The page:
You know the Old Spice social media campaign that exploded in the end of July? Lots of online views, and low ROI (well, according to the preliminary reports from outside of the Old Spice camp). I’ve read enough articles calling this a failure for the low impact to revenue. Whether true or not***, all I know is that Old Spice, which I always considered (for whatever reason) a low quality, old fashioned product, is now on my radar. This is momentum, and this is a rare gem today. A lot of marketing fails to gain any attention at all. When you succeed, and cut through some noise, consider that a success. Now, in 2010, you need to ‘level up’ on that success, or you might as well have not even tried. Some success isn’t enough success.
SEO is marketing and branding, too. Getting routine rankings for similar queries helps the searcher buy into your brand. Your customers spend a lot of time in Google. Typically more unique visitors come to your site from a Google search than any other medium. Maybe you’re not getting the sales you’re hoping for from natural search, but you may be building your mindshare just by appearing frequently in the search engine result pages. A lot of searchers trust Google. If Google constantly shows your webpage to the same searcher, the perception may be that Google knows something you don’t know. A lot of people actually think that Google ranks based on traffic and popularity. Whatever the reason, that semi-conscious thought goes a long way in online marketing. It could even influence offline foot traffic or sales through your other online marketing channels. With good rankings comes good brand visibility.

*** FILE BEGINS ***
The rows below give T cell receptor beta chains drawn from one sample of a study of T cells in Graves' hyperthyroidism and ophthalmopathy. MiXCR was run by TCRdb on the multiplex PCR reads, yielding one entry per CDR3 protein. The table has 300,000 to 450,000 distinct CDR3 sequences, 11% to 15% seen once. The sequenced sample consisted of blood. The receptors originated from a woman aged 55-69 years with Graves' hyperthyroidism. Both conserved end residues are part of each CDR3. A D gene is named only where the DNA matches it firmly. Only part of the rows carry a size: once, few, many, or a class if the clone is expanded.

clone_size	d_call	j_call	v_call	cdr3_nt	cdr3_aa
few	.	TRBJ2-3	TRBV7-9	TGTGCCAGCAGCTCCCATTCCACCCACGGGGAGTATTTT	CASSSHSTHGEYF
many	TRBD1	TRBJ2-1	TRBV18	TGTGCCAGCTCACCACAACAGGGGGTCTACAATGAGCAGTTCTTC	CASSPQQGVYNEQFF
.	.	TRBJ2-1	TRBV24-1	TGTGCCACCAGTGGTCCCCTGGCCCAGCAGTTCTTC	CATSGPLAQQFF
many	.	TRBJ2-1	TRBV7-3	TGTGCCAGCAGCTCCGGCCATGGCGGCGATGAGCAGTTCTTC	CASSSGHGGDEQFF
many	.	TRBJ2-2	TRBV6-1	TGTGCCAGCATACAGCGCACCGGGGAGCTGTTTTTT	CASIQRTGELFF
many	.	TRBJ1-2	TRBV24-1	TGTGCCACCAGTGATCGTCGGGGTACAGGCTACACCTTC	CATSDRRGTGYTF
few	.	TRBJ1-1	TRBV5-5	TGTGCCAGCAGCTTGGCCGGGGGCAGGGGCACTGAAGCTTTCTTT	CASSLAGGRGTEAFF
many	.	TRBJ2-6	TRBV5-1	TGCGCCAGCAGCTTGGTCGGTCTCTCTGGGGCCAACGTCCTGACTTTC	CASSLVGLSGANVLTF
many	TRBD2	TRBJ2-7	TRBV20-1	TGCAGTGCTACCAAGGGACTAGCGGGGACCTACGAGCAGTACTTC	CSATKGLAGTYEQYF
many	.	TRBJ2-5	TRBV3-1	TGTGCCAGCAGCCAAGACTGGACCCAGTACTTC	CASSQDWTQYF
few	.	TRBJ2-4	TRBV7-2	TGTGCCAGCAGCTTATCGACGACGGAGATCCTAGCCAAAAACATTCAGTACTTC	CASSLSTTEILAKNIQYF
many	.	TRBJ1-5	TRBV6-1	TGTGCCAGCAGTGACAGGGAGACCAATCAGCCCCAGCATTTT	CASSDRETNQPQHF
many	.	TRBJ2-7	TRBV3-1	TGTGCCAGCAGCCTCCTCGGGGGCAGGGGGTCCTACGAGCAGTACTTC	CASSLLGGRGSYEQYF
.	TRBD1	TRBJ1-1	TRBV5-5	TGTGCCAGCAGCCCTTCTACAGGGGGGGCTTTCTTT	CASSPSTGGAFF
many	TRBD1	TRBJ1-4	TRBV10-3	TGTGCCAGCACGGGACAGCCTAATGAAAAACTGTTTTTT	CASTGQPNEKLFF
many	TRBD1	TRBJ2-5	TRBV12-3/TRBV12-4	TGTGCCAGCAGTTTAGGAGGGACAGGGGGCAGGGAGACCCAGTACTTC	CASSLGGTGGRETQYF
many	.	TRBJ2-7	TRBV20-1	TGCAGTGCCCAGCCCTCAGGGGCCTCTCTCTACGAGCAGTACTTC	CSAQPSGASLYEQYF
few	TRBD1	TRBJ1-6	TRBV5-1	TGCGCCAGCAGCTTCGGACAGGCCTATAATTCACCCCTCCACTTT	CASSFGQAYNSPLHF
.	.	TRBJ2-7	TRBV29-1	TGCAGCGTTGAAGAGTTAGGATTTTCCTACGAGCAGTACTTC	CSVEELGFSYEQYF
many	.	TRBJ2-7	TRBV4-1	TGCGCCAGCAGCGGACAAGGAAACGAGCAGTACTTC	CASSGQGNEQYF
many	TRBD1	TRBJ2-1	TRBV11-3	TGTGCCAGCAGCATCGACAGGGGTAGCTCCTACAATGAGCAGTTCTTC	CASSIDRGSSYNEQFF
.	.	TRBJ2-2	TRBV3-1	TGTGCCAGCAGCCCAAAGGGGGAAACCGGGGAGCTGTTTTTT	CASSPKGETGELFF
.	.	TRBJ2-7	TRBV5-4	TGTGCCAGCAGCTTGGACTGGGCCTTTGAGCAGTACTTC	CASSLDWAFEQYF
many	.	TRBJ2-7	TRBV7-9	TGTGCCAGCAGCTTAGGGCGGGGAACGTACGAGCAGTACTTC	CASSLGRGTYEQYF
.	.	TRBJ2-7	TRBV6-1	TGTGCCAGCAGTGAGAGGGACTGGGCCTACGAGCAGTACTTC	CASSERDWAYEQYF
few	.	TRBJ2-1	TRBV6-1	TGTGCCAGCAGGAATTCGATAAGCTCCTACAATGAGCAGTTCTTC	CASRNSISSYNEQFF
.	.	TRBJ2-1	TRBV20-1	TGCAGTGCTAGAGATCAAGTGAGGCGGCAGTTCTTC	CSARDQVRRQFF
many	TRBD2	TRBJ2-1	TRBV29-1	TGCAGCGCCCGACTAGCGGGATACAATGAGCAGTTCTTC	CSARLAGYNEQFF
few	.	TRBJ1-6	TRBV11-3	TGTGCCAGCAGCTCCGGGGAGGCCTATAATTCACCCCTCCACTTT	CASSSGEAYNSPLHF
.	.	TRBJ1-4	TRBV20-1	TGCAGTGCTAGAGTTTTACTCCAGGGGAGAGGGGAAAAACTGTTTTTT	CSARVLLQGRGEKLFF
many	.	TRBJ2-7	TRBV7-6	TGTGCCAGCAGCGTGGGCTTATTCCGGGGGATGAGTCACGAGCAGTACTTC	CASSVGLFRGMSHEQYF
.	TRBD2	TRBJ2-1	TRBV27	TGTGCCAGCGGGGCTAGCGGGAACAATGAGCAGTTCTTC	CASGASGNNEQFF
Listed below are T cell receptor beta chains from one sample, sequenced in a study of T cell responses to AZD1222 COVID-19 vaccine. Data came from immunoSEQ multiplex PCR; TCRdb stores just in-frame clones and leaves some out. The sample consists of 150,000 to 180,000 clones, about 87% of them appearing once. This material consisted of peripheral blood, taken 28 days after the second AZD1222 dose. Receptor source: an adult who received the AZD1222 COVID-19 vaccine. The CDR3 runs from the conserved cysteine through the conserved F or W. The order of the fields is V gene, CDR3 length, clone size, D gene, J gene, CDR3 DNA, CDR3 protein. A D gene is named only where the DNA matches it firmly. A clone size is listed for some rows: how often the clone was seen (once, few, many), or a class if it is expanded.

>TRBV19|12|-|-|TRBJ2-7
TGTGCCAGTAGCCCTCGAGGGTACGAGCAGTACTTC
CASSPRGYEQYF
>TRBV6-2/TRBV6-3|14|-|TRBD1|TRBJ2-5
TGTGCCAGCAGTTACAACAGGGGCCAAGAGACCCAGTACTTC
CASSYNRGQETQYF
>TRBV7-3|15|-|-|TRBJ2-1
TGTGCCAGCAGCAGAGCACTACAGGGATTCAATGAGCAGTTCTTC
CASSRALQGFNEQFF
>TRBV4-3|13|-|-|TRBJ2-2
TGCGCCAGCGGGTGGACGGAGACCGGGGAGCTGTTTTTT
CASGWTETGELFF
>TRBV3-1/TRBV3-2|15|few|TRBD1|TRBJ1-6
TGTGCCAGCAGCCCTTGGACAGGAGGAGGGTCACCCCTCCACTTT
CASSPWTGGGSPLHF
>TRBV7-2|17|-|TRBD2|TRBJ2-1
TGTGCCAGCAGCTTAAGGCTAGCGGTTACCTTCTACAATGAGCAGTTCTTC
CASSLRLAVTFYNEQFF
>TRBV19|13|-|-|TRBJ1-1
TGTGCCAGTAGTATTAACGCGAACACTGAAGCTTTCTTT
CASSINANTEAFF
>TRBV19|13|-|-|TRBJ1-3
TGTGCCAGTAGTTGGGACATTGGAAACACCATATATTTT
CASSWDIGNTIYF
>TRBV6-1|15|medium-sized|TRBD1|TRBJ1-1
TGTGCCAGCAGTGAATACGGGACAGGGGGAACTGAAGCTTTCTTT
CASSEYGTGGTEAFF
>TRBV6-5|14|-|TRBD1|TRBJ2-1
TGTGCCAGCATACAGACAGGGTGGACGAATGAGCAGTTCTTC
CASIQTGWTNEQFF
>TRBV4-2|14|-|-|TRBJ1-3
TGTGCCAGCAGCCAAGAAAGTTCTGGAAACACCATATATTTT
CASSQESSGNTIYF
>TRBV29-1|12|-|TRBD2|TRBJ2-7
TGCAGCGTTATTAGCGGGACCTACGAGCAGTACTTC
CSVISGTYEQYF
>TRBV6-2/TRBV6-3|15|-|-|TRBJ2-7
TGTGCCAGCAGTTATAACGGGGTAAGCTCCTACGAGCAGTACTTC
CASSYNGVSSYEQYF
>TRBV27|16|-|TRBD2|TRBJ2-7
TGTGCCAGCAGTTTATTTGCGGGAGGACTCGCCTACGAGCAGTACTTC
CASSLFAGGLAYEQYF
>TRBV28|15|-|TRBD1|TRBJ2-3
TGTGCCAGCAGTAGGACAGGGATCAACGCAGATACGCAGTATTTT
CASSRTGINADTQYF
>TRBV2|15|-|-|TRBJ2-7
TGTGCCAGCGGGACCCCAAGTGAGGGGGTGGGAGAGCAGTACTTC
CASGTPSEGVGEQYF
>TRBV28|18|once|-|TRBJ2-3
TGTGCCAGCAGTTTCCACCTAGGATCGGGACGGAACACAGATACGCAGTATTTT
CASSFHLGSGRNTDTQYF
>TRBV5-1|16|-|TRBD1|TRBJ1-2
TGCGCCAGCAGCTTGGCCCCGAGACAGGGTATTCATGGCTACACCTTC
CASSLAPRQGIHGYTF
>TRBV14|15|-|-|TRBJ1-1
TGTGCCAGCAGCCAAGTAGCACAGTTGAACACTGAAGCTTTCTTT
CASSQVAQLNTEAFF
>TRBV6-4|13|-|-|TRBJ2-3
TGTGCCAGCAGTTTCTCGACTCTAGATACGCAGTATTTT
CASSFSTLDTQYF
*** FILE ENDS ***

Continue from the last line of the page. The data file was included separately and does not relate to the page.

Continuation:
My goal isn’t to convince you to ignore ROI in SEO (or any online marketing), but I do want to help you think about it differently if you’re one of the people who say, “my campaign failed because it didn’t turn a profit.” I want you to remember that marketing is more than just immediate sales. Sales is an important piece dependent on the components of your strategy. Brands that concentrate on branding do so because they know the value. Just because we’re online with amazing abilities to cookie and track, doesn’t mean we should forget the original definition of marketing and branding.
As a postscript, and as far as Old Spice goes, I was walking through the grocery store last week. I did stop and pause at the deodorant. I didn’t need any. But I was semi-consciously influenced, and I this time I caught it. If Old Spice keeps up their momentum, I might stop next and buy when I am in the market for deodorant. If they don’t keep it up, that stop may have been it for me.
***Update – Per the beginning of this article, it looks like the reports I was reading of low ROI for the Old Spice campaign have been, well, wrong. Hard stats are in. According to BrandWeek, Old Spice’s sales increased 107% over last month and 55% over the course of the past 3 months. Nice.
Today I was asked to look at a site and explain why it’s not ranking. The answer… the site was whispering.
If you don’t have content, Google won’t know what your site is about. But I don’t mean any old content. I mean HTML text.
Oh… you say you have HTML content? Let’s see if Google can hear it.
1. Perform a search in Google to get your page to show up.
2. Click the ‘cached’ link.
3. Click the ‘text-only version’ link.
4. Find a sixth grader and ask them to explain what this page is about.
I once heard that Google has a reading comprehension of a sixth grader. If that’s true, then you need to speak to Google like a sixth grader. Give simple context, but be specific. Speak up! Promote your message, hammer it home. Don’t mumble (and spam your pages with junk content).
Granted there are a several ways you can add contextual relevance to a site, it doesn’t need to just be in the body. Tags and links still play a big part, sure. But why be shy in the body of your website? Is it that “text is ugly?” Is it that “people don’t read online?” All untrue. You read this post, and frankly, I think it looks rather beautiful.
Form vs. function, my friends. Form vs. function.
I often see new features, or hear rumors about other experiments going on in the sidebar (including some social or real time things coming – shhh…), but I really wonder why Google wants to use this property. This long block is where Google makes a good chunk of change. Will new features bring more eyeballs to it, or dilute their click throughs?